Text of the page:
The National Cancer Institute (NCI) awarded a $6 million grant to a team of myeloma researchers to study how myeloma treatment can be improved to help patients—especially those with relapsed and refractory disease—overcome drug resistance.
Dr. Keith Stewart, the principal investigator, will lead one of three projects together with Dr. Leif Bergsagel, his colleague from the Mayo Clinic in Scottsdale, AZ, and Dr. Brian Van Ness from the University of Minnesota. Dr. Shaji Kumar from the Mayo Clinic in Rochester, MN is also a member of the research team.
The study will focus on understanding the genetics of why patients fail to respond to the two most common classes of drugs currently used by myeloma patients: IMiDs and proteasome inhibitors. One goal is to develop a “drug screening platform” for clinical use to determine how each patient’s genetics might effectively respond to combination therapies that are now common in myeloma treatment.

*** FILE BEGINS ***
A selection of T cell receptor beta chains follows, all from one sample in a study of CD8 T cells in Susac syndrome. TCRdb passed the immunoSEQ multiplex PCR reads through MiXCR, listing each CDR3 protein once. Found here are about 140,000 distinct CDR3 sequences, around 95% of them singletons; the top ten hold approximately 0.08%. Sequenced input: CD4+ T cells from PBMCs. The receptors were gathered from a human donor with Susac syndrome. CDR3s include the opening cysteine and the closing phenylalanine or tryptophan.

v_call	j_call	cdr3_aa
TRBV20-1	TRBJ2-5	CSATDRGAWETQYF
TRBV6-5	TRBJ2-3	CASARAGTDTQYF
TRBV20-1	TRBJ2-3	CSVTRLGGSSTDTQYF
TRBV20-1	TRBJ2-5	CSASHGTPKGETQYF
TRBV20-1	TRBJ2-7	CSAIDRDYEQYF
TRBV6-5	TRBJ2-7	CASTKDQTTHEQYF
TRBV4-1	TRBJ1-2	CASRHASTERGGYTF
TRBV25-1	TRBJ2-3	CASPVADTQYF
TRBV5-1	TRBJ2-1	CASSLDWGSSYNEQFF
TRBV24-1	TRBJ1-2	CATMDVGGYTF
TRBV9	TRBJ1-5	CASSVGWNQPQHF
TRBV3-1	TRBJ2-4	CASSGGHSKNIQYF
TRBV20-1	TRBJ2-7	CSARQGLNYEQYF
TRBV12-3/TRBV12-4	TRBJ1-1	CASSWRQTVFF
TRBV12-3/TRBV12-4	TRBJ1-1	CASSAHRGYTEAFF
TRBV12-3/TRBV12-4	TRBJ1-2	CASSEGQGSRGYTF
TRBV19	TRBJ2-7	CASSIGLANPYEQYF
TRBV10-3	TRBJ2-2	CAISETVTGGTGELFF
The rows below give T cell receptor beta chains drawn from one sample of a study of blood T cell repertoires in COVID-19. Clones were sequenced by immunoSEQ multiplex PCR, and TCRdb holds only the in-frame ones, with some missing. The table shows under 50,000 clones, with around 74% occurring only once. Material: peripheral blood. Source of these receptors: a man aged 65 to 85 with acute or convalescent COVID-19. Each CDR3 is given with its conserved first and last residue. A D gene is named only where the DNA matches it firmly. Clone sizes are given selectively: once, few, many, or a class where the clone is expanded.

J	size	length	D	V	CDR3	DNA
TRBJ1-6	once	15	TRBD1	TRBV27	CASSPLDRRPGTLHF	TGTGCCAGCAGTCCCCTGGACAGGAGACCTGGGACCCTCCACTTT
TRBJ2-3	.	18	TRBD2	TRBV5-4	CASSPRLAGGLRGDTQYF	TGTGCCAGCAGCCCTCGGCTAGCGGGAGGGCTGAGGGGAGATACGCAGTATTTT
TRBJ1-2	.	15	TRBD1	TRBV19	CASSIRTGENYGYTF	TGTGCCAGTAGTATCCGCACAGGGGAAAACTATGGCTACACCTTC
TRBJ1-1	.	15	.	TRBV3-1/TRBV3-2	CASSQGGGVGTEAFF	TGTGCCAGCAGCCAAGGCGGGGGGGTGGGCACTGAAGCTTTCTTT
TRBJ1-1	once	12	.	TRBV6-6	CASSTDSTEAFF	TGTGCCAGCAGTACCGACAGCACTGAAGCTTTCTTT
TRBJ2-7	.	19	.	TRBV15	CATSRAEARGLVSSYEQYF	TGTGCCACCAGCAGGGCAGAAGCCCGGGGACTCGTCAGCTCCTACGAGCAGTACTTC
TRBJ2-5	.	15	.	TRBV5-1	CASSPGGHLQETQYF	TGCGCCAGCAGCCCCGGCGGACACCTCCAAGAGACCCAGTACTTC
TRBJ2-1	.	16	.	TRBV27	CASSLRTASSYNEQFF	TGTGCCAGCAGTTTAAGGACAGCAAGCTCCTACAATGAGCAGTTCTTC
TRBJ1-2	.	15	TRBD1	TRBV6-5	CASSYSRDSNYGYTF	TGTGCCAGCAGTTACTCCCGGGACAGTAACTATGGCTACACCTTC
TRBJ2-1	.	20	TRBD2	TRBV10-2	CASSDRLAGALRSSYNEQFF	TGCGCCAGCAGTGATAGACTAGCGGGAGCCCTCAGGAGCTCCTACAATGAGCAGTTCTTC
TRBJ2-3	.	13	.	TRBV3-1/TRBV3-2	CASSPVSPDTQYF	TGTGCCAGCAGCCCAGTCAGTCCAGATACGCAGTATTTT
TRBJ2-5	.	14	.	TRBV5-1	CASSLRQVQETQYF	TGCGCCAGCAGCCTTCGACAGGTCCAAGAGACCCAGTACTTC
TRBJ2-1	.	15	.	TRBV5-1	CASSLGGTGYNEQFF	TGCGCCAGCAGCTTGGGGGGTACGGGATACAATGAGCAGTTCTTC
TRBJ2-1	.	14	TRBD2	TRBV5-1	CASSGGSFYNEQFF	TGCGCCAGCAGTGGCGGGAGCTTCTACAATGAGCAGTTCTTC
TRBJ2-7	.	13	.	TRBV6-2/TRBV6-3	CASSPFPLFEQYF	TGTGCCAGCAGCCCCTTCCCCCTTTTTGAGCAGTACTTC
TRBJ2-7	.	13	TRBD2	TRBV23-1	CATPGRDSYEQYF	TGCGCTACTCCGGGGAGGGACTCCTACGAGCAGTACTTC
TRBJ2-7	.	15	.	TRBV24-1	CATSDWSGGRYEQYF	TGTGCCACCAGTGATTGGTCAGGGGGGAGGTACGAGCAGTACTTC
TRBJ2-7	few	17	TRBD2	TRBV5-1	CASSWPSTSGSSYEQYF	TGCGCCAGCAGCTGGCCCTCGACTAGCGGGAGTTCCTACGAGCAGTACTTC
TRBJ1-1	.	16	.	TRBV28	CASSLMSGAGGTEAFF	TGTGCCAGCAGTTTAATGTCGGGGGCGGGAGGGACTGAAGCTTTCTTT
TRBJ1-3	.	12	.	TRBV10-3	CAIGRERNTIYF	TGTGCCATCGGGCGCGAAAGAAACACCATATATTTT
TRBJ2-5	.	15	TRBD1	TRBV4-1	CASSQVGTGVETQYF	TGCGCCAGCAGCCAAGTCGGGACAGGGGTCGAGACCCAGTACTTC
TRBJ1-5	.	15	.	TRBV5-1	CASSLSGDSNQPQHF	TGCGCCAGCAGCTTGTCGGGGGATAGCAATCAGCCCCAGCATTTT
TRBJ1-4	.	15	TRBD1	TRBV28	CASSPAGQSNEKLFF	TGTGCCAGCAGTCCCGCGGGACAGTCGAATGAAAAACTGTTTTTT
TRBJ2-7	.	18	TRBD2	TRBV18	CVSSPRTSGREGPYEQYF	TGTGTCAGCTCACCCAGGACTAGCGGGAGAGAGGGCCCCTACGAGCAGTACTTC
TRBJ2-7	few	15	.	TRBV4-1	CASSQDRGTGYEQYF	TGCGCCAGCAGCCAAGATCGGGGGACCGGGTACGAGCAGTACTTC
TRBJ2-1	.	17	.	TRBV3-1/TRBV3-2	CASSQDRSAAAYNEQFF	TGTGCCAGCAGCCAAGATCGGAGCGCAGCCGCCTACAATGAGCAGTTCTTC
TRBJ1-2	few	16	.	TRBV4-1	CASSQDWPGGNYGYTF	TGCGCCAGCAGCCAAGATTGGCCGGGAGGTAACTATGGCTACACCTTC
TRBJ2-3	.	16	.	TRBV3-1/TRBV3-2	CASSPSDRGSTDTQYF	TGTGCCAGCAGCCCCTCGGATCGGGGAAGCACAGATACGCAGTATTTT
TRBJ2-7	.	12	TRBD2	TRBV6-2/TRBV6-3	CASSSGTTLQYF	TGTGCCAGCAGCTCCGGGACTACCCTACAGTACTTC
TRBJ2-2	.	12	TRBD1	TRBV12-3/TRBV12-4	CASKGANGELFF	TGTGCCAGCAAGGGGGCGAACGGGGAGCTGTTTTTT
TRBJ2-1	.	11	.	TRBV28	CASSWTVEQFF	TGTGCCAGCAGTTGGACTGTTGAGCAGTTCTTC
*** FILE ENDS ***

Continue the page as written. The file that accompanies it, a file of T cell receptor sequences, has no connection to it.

“Understanding and responding to drug resistance is not a one-size-fits all proposition,” said Dr. Stewart, “one of our study’s goals is to minimize or eliminate a trial and error approach to therapy by interpreting a patient’s genetics to pick the right combination of drugs that works for them.”
Dr. Stewart’s team will also try to identify and categorize “tumor sub-populations” and predict how one’s genetics “may contribute to emerging resistance.”
“We are getting closer to being able to interpret the unique complexity of each myeloma patient’s genetics,” added Dr. Van Ness. “Our study will help us to quickly create a therapeutic roadmap to assist physicians to minimize serious toxicities and pick the optimal route to the most effective treatment for each patient.”